Saturday, 19 September 2020
Eastern Promises
Written by Sandra Fitzpatrick   
Wednesday, 26 September 2007 00:00
There is a reason that Eastern Promises won the top prize at the Toronto International Film Festival. It lives up to its ‘promise’ of being one of the best films of the year, deserving of the praise it has received on the festival circuit.

Director David Cronenburg might be best known for his horror flicks but the stories he tells have something in common besides the blood and gore. They all delve into the psyche and examine the human side of darkness. In Eastern Promises that darkness takes on a less supernatural and more corporeal form examining the intimate world of a Russian mafia family in London.

The film opens with blood being spilled, which seems fitting because blood is spilled liberally throughout. This is not a movie for the squeamish! A woman walks into a pharmacy begging for help, blood streaming down her legs. She is rushed to hospital and dies in childbirth while the midwife looks on, setting the stage for all the events to come. The baby needs a family and Anna (Naomi Watts) makes it her personal duty to find the closest living relative, but with only a diary to go by the task seems daunting. Her need to have the diary translated brings her unaware to the door of the most fearsome crime family in London.

The characters are definitely what makes this film special, and Viggo Mortensen is the key player. He plays Nikolai, a stone-faced “driver” who earns the trust of the kingpin by taking care of the grizzliest jobs. After his formidable performance in another Cronenburg film, A History of Violence, we knew he was a force to be reckoned with. But this performance is in a league of its own, requiring Mortensen to do a lengthy fight scene entirely nude. How difficult this must have been I can only imagine, but he tackles it admirably, making it one of the most intense and visceral scenes in the movie.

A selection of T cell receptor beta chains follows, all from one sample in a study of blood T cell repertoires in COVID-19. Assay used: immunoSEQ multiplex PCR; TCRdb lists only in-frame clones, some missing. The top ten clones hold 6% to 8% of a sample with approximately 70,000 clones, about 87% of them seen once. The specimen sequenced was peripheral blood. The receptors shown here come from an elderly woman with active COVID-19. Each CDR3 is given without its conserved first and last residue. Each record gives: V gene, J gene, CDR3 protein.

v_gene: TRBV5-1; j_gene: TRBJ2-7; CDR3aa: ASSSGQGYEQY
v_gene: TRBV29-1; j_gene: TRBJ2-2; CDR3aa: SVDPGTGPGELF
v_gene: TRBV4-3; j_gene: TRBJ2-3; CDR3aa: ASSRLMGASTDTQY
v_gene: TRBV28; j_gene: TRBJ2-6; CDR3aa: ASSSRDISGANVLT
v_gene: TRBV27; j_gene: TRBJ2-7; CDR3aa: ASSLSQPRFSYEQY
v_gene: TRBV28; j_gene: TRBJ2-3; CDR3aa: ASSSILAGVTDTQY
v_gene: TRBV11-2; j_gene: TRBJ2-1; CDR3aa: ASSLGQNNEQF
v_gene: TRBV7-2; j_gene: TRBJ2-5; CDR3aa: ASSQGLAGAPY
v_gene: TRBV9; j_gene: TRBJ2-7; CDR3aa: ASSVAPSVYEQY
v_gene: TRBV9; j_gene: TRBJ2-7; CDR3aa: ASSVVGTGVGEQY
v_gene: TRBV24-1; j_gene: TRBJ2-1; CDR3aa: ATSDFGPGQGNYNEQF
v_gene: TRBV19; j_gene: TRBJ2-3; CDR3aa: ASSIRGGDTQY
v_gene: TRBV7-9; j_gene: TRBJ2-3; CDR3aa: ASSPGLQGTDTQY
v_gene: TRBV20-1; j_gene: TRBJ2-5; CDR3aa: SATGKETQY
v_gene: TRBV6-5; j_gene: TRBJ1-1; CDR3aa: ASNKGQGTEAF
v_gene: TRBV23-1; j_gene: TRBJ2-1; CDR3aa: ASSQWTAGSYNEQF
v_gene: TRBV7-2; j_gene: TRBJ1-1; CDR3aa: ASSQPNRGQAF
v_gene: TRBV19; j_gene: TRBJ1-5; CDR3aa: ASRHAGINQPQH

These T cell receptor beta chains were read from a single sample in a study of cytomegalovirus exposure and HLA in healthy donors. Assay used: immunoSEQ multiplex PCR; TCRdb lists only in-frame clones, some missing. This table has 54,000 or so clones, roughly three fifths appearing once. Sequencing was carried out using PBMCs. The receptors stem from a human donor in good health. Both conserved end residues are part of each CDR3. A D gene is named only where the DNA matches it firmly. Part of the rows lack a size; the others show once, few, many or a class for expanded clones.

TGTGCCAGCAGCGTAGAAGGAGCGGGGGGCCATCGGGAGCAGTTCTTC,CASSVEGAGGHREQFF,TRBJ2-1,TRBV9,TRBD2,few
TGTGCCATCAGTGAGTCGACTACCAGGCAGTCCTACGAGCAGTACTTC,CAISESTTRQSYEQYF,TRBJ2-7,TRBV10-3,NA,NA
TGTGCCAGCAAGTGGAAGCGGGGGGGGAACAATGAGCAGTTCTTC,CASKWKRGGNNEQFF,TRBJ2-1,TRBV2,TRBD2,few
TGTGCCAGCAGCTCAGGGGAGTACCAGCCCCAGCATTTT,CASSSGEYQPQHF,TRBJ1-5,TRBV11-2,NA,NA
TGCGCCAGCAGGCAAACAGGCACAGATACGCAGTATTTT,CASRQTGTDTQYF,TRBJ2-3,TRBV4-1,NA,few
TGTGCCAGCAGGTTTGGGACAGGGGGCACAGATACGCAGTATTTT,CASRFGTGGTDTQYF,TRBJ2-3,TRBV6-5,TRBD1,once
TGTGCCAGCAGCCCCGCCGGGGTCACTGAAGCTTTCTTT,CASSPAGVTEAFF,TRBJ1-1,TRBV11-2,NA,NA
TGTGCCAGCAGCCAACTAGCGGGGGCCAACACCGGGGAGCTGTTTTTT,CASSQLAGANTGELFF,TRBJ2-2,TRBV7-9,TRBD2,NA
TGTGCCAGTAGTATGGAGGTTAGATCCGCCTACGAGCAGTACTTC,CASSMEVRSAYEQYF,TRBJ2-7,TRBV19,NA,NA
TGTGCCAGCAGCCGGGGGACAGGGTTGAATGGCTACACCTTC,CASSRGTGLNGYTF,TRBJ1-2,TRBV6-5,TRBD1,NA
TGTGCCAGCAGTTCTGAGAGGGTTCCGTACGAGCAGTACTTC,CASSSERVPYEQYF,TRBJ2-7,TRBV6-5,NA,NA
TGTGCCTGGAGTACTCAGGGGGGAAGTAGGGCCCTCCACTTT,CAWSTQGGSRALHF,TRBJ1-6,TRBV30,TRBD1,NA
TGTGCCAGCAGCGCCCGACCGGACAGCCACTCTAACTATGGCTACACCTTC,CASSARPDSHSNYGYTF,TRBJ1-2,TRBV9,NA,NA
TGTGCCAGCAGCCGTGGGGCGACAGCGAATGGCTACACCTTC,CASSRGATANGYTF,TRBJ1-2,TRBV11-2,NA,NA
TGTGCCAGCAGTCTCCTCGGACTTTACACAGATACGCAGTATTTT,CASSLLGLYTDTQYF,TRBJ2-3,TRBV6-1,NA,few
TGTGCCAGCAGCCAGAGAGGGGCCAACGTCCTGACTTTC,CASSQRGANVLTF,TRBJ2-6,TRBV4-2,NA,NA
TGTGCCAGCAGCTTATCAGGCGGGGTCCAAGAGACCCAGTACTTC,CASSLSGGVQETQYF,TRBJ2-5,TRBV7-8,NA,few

The other man to watch is Vincent Cassel as Kirill, the so-called prince of the crime family. His manic performance runs through every emotion imaginable, creating a character that is as pitiful as he is despicable.

Naomi Watts is luminous as usual, and perfectly cast as a smart young woman driven by emotions. Although her character gets in over her head, she struggles to stay afloat in the figurative sea of sharks. The stoic support of her elderly mother and uncle helps give perspective to the danger she places herself and her family in.

I don’t want to give away any more of the story, because I think it’s best to go in knowing nothing. This movie is full of little secrets and is a lot more fun if you discover them one by one.

You can bet you will see Eastern Promises on my Top Ten of the year, and probably at the award shows as well. It is truly a well-crafted film that has style and substance to match. I give it a 9 out of 10.